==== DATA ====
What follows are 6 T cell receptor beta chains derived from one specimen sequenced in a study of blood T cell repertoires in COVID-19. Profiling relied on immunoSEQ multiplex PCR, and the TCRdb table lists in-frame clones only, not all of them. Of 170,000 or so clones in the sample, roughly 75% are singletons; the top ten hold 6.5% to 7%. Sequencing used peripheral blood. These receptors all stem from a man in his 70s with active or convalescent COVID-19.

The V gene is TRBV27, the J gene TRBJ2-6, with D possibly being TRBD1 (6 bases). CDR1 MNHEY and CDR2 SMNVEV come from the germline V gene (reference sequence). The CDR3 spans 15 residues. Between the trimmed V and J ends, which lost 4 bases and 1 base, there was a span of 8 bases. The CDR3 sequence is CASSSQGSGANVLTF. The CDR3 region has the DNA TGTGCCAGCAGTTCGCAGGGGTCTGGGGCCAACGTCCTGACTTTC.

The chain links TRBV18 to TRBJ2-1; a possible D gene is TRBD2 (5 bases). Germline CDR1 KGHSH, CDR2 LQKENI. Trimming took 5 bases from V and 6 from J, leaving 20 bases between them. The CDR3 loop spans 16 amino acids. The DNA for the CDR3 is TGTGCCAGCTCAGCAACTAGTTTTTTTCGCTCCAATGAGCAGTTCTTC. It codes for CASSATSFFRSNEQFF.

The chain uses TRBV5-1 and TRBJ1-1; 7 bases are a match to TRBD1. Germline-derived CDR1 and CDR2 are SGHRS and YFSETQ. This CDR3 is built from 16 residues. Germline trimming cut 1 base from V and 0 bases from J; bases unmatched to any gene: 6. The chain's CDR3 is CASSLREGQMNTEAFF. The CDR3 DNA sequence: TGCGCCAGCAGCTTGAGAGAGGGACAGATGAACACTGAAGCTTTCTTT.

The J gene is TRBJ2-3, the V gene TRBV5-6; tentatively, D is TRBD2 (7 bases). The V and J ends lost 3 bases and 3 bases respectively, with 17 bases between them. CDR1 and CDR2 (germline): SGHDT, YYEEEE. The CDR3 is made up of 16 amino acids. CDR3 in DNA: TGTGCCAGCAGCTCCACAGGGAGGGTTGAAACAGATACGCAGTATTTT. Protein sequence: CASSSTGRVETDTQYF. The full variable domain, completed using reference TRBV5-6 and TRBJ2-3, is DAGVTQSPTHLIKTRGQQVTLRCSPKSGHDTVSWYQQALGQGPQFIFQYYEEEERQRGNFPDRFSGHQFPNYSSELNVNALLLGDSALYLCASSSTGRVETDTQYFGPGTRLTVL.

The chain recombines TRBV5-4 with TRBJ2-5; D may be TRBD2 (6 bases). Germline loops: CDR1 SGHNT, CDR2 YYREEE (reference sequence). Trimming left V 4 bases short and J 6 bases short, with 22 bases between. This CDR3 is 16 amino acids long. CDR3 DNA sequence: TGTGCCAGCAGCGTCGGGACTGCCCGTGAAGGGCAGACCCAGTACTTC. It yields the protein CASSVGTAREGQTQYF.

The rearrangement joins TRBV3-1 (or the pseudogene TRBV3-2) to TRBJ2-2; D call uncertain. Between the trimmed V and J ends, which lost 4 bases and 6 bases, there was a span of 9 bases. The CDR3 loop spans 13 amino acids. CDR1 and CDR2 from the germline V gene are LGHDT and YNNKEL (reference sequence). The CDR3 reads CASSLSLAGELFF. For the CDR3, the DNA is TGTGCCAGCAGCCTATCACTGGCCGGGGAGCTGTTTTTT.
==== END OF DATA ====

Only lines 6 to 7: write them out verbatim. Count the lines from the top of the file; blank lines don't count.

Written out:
The chain recombines TRBV5-4 with TRBJ2-5; D may be TRBD2 (6 bases). Germline loops: CDR1 SGHNT, CDR2 YYREEE (reference sequence). Trimming left V 4 bases short and J 6 bases short, with 22 bases between. This CDR3 is 16 amino acids long. CDR3 DNA sequence: TGTGCCAGCAGCGTCGGGACTGCCCGTGAAGGGCAGACCCAGTACTTC. It yields the protein CASSVGTAREGQTQYF.

The rearrangement joins TRBV3-1 (or the pseudogene TRBV3-2) to TRBJ2-2; D call uncertain. Between the trimmed V and J ends, which lost 4 bases and 6 bases, there was a span of 9 bases. The CDR3 loop spans 13 amino acids. CDR1 and CDR2 from the germline V gene are LGHDT and YNNKEL (reference sequence). The CDR3 reads CASSLSLAGELFF. For the CDR3, the DNA is TGTGCCAGCAGCCTATCACTGGCCGGGGAGCTGTTTTTT.